RECENT STUDY: From a business perspective, regardless of the “customer” you and organization serve, this validation of the significance of diversity is a call-to-action to today’s leaders at every level. In a recent study from IBM, senior leaders in public sector, general managers, and CEOs from around the world named CREATIVITY as the #1 leadership quality in demand — not just being creative as a leader yourself, but knowing where, when and how to tape into the diverse creative force in others to drive innovation. Again, Sun Tzu‘s wisdom carries a powerful lesson to put in our tool bags: Diversity drives creativity and innovation. Joel Barker affirmed why this is significant in his film, Wealth, Innovation & Diversity: “societies and organizations that most creatively incorporate diversity will reap the rewards of innovation, growth, wealth, and progress.”IBM’s recent CEO global study taken across sectors, both public and private, around the world. How are you doing?
How can YOU Tap into WISDOM: Three ideas!
I’ve always been drawn to wisdom as a source of insight for my work and life. There is much there to draw upon to solve our most pressing problems adapted to a new time. Here are three ideas to broaden your own perspective:
1. Read outside your boundaries.
This was the advice of one of my mentors long ago. It will open up your mind.
2. Develop a practice of thinking, questioning, and applying. When you try on what you’ve learned, you build skill, refine practice, boost confidence, and perfect your own knowledge.
3. Integrate diversity of thought into your practices.
Tap into cross-cultural wisdom and philosophy on life and work. A friend told me why this was important. “WISDOM is knowledge with a long shelf-life.” (Dr. Bruce Lloyd, Professor of Strategic Management Emeritus, London South Bank University)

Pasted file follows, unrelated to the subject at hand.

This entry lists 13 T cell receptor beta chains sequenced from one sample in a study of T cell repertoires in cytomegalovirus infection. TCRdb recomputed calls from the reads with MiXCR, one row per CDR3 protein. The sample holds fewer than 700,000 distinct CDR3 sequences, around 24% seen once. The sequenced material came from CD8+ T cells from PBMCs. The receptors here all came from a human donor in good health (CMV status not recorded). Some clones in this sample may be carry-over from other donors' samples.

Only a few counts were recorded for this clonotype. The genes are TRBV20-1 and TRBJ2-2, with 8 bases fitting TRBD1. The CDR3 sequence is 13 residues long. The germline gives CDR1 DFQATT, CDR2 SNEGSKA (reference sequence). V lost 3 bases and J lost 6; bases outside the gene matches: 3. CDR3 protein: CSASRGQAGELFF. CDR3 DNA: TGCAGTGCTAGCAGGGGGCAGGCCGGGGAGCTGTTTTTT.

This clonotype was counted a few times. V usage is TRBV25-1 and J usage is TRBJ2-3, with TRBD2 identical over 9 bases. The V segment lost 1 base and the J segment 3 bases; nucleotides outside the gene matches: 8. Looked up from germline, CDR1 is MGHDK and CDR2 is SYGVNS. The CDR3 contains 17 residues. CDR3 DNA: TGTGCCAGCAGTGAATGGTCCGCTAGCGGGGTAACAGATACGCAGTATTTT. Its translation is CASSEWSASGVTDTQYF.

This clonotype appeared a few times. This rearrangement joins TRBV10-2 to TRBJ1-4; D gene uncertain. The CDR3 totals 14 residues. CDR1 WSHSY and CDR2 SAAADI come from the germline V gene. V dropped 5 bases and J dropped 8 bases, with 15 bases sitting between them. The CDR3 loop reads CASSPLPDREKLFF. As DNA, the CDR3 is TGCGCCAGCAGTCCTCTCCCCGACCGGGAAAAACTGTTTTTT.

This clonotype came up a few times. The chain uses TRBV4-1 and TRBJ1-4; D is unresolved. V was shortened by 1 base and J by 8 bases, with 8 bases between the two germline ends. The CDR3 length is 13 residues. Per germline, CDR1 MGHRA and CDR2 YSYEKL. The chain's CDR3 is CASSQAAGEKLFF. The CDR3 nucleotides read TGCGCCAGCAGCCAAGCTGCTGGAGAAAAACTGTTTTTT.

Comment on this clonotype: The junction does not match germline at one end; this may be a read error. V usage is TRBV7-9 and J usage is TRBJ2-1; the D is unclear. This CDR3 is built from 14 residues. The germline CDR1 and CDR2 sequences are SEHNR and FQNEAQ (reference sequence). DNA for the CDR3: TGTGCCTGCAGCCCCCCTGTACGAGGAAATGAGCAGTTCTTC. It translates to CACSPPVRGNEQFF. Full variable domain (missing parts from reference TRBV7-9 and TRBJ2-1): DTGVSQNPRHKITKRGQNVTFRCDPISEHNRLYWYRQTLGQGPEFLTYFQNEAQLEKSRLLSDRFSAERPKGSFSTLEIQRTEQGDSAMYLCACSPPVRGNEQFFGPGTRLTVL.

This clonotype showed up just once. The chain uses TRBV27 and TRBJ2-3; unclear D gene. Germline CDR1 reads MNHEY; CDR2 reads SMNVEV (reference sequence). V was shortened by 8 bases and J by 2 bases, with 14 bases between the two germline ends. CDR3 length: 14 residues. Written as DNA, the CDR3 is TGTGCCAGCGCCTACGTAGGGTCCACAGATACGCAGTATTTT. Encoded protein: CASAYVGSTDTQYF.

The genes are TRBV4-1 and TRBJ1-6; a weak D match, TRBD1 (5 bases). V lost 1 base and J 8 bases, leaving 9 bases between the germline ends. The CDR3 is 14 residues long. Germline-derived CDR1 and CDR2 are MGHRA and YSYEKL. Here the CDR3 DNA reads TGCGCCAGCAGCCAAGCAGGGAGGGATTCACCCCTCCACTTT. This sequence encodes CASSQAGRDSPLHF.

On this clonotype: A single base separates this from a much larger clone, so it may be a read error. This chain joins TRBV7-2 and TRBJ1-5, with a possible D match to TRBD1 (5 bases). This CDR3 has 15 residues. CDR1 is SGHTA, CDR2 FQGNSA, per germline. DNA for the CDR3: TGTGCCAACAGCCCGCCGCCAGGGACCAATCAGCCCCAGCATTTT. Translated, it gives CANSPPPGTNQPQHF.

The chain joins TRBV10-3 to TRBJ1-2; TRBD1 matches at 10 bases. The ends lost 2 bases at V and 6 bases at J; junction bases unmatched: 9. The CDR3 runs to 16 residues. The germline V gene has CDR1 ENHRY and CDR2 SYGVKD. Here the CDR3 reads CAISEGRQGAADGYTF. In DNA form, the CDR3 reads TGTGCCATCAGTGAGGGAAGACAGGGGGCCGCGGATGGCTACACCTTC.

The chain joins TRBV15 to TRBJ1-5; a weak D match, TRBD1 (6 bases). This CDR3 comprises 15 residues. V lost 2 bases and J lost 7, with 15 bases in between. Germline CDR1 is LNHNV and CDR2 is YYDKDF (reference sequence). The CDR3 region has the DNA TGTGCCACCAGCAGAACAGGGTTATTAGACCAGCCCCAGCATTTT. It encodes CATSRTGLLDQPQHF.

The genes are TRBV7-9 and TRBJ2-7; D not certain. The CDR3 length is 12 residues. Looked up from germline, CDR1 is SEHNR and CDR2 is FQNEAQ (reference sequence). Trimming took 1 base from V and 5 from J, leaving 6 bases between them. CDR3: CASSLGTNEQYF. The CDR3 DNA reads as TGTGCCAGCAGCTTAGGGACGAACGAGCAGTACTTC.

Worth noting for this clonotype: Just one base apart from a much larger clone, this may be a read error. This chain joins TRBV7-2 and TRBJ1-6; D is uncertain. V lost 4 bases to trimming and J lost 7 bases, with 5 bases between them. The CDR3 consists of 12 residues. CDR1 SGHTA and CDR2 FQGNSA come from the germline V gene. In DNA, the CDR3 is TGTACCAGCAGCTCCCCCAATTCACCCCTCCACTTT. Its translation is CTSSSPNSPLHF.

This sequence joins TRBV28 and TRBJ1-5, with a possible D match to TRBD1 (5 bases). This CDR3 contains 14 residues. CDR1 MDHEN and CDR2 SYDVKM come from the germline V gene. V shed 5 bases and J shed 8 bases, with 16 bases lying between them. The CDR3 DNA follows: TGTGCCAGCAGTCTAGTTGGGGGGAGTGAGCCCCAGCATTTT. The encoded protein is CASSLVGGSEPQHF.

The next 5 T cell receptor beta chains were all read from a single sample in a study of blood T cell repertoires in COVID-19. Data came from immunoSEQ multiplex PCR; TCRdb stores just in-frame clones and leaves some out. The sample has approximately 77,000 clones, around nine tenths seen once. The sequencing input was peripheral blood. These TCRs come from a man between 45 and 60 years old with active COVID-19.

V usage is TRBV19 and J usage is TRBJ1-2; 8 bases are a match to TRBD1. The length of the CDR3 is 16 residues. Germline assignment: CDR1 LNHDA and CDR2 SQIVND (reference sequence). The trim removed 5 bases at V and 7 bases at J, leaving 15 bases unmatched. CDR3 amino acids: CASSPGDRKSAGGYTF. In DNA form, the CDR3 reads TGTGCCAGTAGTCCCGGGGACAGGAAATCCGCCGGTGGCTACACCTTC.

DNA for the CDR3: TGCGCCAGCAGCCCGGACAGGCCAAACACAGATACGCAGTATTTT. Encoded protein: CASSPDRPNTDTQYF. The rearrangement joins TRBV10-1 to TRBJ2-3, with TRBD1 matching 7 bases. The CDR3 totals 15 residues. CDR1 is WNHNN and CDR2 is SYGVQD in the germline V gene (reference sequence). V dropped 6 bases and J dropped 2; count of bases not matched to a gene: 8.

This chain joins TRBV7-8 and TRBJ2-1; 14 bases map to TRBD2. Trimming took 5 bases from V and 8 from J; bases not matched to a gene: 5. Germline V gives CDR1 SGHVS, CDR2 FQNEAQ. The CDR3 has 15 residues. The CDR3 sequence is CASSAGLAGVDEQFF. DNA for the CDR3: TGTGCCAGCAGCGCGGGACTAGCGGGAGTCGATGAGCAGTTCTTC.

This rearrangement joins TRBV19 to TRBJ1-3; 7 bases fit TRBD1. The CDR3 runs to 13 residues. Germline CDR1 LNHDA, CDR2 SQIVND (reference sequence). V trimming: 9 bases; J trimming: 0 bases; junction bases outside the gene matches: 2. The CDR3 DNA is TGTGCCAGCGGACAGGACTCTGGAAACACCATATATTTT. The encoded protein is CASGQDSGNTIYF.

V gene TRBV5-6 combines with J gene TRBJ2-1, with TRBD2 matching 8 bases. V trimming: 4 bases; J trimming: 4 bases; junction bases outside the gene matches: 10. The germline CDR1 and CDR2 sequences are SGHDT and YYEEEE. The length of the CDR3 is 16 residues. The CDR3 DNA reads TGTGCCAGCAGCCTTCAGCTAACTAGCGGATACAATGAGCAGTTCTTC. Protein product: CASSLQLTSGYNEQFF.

Debbe Kennedy, author, Putting Our Differences to Work
The Fastest Way to Innovation, Leadership and High Performance
*** Axiom Business Book Award Winner *** — Bronze for HR/Employee Training
Good stuff, thanx!
Dear Eric, Thanks for stopping by to say so! Much appreciated… It was a great discovery for me at the time. We all think things are new and so much has always been there. Debbe
I also discovered a surprisingly open minded historical leader recently – During a recent Army Leadership course, we had to read a leader biography and bring it along ready to discuss. I was already in the middle of Genghis Khan’s historical biography by John Man, so I used that one (he has since written a second book solely about his leadership secrets, and also authored a terrific book on Attila). As expected, it was fun to share my leader’s story, amidst the expected choices (Presidents, Generals, Civil rights icons, etc.) it raised eyebrows and made me a hit in class -(watch this guy, you remember his leader-model…;) , but it was also very eye-opening. Genghis Khan was able to command such huge land masses by his open-minded policies on diversity:
– He did not replace all conquered leaders, but incorporated many of them into his Army, leaving them in power under him.
– He allowed complete freedom of religion, instead of forcing his own on others.
– He rewarded loyalty, promoting from within.
– He took many prominent wives from all conquered peoples, which incorporated them as family as well (and passing his DNA to more than half the world’s population today, no less).
– He valued family, friends, and the opinions of women.
– He promoted literacy and documentation.
– He embraced diversity and enjoyed the benefits and shared knowledge of multiculturalism.